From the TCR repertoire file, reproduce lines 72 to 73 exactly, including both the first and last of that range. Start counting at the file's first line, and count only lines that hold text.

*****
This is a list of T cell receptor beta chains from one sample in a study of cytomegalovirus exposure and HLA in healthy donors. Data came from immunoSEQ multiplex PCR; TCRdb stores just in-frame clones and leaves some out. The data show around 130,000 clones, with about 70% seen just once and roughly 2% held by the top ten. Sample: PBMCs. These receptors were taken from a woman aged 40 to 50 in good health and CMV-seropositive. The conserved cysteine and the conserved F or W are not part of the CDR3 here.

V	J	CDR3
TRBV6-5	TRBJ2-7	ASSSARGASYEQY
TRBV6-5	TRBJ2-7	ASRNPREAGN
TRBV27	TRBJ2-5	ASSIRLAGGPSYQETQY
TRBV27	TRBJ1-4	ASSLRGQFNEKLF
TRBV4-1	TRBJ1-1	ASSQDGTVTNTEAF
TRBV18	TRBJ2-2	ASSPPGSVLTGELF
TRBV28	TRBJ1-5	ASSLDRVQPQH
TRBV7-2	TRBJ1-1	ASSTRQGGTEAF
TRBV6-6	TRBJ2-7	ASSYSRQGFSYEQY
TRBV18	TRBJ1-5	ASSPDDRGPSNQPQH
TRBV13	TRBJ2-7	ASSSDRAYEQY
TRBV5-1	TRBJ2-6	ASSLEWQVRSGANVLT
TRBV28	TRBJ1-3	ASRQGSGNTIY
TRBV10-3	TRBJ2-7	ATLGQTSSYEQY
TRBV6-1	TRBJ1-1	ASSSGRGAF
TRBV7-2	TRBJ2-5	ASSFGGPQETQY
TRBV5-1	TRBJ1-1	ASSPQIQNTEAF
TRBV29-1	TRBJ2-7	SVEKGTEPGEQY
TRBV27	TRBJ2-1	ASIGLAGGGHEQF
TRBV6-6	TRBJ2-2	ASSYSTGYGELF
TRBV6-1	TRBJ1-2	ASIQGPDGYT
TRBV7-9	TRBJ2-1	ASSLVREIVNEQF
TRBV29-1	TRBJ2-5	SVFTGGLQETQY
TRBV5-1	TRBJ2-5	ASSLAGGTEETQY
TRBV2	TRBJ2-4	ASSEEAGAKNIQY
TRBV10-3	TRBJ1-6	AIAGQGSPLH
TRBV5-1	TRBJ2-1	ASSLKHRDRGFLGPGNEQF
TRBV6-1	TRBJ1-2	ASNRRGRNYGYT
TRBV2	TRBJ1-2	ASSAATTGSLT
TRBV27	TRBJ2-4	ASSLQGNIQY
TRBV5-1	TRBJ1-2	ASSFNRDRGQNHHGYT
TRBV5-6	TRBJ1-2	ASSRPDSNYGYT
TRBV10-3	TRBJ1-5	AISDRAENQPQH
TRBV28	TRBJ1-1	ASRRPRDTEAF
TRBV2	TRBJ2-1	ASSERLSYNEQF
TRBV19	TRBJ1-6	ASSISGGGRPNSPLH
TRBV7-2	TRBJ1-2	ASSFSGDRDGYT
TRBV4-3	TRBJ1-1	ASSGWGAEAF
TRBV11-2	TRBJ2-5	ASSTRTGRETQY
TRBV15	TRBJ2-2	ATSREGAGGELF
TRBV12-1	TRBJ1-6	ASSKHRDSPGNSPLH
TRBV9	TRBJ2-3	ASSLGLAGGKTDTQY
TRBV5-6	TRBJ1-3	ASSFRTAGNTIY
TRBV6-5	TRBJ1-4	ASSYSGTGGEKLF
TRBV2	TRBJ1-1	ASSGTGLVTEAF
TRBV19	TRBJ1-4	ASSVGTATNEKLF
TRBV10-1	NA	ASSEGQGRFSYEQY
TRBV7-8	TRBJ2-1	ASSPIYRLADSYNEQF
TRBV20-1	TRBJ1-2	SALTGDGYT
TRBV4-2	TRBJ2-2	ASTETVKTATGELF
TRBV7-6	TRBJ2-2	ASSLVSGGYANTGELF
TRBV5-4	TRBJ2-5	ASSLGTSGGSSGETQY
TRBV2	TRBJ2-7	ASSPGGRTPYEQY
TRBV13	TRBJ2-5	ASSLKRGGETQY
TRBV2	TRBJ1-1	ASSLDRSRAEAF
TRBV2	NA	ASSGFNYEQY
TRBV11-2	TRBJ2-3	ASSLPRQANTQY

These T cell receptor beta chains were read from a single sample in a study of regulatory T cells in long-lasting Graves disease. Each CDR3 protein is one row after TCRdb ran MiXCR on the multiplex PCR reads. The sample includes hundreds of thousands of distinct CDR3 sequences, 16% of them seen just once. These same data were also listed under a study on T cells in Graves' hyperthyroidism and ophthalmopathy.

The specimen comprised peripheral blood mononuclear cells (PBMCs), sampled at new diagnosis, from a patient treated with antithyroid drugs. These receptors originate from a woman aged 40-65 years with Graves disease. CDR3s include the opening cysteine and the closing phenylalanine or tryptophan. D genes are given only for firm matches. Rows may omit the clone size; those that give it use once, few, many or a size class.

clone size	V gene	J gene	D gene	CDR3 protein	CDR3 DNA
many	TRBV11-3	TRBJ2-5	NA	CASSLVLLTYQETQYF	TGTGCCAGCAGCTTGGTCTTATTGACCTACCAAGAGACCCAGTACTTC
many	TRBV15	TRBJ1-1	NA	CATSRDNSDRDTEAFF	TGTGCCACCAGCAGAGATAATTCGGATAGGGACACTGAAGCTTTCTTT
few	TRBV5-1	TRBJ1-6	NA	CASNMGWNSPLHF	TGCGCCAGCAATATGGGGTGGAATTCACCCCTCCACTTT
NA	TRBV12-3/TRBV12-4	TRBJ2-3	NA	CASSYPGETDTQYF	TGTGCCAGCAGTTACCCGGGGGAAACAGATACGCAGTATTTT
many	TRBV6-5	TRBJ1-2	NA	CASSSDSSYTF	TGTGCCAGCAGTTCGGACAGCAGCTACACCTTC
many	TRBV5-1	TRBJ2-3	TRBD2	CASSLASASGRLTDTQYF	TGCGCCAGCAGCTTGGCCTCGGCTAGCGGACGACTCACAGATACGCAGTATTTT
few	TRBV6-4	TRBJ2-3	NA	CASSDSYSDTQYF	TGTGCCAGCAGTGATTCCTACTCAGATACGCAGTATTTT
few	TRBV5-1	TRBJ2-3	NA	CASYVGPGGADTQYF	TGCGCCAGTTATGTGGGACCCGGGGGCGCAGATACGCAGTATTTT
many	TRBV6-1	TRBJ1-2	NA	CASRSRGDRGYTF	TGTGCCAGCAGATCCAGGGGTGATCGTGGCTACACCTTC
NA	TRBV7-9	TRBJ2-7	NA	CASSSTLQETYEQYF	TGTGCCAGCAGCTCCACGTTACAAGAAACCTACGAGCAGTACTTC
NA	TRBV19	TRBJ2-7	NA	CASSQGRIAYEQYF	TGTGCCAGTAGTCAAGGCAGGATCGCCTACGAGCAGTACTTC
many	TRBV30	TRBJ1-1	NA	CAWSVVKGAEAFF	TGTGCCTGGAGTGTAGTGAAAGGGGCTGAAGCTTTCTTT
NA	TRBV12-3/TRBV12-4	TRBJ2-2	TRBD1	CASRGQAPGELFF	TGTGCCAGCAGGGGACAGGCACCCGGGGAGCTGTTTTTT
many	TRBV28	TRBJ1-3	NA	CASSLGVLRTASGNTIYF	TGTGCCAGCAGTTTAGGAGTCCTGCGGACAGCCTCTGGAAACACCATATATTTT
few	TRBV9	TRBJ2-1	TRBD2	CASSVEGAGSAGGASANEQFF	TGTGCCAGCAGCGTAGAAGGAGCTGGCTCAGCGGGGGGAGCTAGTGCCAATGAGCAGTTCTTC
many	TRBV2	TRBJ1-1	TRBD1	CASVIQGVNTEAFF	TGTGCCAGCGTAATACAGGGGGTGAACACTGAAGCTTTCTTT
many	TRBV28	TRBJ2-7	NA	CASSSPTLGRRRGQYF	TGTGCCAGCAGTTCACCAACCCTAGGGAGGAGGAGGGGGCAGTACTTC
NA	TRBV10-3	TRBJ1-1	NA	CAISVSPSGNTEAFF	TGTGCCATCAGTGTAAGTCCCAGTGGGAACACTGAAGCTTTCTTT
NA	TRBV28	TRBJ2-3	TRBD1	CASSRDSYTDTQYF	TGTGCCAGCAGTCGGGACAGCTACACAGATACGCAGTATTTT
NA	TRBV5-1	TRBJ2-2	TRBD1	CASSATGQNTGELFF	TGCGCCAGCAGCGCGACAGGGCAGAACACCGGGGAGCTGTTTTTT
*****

NA	TRBV7-9	TRBJ2-7	NA	CASSSTLQETYEQYF	TGTGCCAGCAGCTCCACGTTACAAGAAACCTACGAGCAGTACTTC
NA	TRBV19	TRBJ2-7	NA	CASSQGRIAYEQYF	TGTGCCAGTAGTCAAGGCAGGATCGCCTACGAGCAGTACTTC